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Photo by Greg Martin for Kinross Fort Knox.

One of nineteen Caterpillar 793D trucks in the Fort Knox fleet. This one’s new and cost $4.2 million; it can haul a 240 ton load.

Elephant-Load Trucks The machines that mine Alaska By Julie Stricker


lephants likely aren’t the first thing that comes to mind when talking about mining in Interior Alaska, but they are an apt metaphor for the equipment used at Fort Knox gold mine. Fort Knox, owned by Canadian mining firm Kinross Gold Corporation, is located about twenty-five miles northeast of Fairbanks. The mine is dominated by an enormous pit that is more than 1,400 feet deep and a half-mile across. The pit resembles a gigantic inverted ziggurat, with thirty-foot benches ringing the sides. From the top, what looks like a line of Matchbox-size trucks rumble down the road to the active mining area where they are filled with ore before heading back up the pit to the crusher or heap leach.


Only when they come near does the scale of the whole operation become apparent. This is where the elephants come in. “We ask the school kids ‘How many male African elephants do you think can fit into this 240 ton haul truck?’” says Anna Atchison, manager of community and government relations for Fort Knox. The question is an icebreaker on schoolkids’ tours of the mine, but it’s also a pretty good indication of the size of the trucks. The answer is thirty-five. The huge trucks are necessary for the scale of operations at Fort Knox, where more than 5 million ounces of gold have been produced since 1996. The gold itself is microscopic. In the more than one hundred years of mining in Interior Alaska, the nature of the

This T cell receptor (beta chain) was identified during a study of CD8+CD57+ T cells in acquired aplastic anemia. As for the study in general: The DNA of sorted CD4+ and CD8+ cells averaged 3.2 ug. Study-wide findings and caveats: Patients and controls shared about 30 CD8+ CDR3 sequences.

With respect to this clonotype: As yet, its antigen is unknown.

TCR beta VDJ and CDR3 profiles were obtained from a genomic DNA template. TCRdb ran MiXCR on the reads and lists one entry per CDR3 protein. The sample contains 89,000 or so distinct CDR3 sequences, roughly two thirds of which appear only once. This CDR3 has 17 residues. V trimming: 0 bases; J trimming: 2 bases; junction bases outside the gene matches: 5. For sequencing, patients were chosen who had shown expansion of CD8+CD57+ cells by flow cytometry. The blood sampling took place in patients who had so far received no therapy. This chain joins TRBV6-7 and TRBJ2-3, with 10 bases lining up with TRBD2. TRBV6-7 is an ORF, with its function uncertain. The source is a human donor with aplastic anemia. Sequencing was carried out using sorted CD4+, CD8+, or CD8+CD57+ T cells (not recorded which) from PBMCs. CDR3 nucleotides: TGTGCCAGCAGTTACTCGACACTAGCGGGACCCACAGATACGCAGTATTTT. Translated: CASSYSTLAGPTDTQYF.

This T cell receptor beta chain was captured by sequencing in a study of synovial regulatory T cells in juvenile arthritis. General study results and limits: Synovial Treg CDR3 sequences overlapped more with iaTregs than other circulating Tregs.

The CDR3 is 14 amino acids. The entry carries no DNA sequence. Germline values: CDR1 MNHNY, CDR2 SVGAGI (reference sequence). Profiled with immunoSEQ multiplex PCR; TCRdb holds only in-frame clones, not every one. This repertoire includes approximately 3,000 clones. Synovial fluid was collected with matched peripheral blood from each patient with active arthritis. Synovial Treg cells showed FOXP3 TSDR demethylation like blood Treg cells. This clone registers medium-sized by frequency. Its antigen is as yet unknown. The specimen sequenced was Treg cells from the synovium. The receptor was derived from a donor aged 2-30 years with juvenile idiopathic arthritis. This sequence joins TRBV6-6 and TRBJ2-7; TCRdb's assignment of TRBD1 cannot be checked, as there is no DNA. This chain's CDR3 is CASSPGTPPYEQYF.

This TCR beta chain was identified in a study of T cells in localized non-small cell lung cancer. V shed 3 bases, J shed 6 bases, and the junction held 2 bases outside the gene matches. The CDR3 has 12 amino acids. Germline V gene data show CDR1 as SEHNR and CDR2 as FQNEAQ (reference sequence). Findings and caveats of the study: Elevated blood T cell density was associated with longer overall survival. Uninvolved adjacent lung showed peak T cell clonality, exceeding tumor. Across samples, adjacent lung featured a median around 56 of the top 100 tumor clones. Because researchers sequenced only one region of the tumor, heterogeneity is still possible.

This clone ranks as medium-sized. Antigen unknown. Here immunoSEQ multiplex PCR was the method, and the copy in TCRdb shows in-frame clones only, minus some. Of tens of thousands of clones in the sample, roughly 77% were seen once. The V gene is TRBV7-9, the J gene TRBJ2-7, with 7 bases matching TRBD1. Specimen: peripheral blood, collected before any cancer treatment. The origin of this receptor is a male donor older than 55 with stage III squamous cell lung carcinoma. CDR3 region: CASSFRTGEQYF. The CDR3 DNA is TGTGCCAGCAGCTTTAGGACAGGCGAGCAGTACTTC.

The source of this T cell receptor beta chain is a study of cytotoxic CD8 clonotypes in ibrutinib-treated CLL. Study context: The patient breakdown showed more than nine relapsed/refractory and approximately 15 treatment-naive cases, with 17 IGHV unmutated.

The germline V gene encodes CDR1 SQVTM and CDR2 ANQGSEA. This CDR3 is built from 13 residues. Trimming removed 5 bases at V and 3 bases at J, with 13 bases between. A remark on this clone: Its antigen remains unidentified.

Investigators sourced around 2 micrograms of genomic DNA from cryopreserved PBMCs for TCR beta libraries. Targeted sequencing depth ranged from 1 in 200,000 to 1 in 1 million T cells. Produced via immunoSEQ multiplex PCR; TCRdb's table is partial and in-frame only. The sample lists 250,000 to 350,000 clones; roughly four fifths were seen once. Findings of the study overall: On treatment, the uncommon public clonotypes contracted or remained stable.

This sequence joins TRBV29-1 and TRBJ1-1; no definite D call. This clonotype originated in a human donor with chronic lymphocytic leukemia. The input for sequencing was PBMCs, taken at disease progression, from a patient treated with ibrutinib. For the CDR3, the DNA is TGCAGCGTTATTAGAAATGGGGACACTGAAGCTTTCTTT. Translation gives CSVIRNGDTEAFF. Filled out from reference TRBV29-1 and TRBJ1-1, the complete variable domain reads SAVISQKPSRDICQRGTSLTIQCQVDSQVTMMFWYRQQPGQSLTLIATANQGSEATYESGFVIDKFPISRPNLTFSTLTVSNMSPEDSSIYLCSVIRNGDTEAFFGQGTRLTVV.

Alaska Business Monthly | September 2013

ore bodies, as well and the methods and mining equipment, are constantly changing, refined, and updated.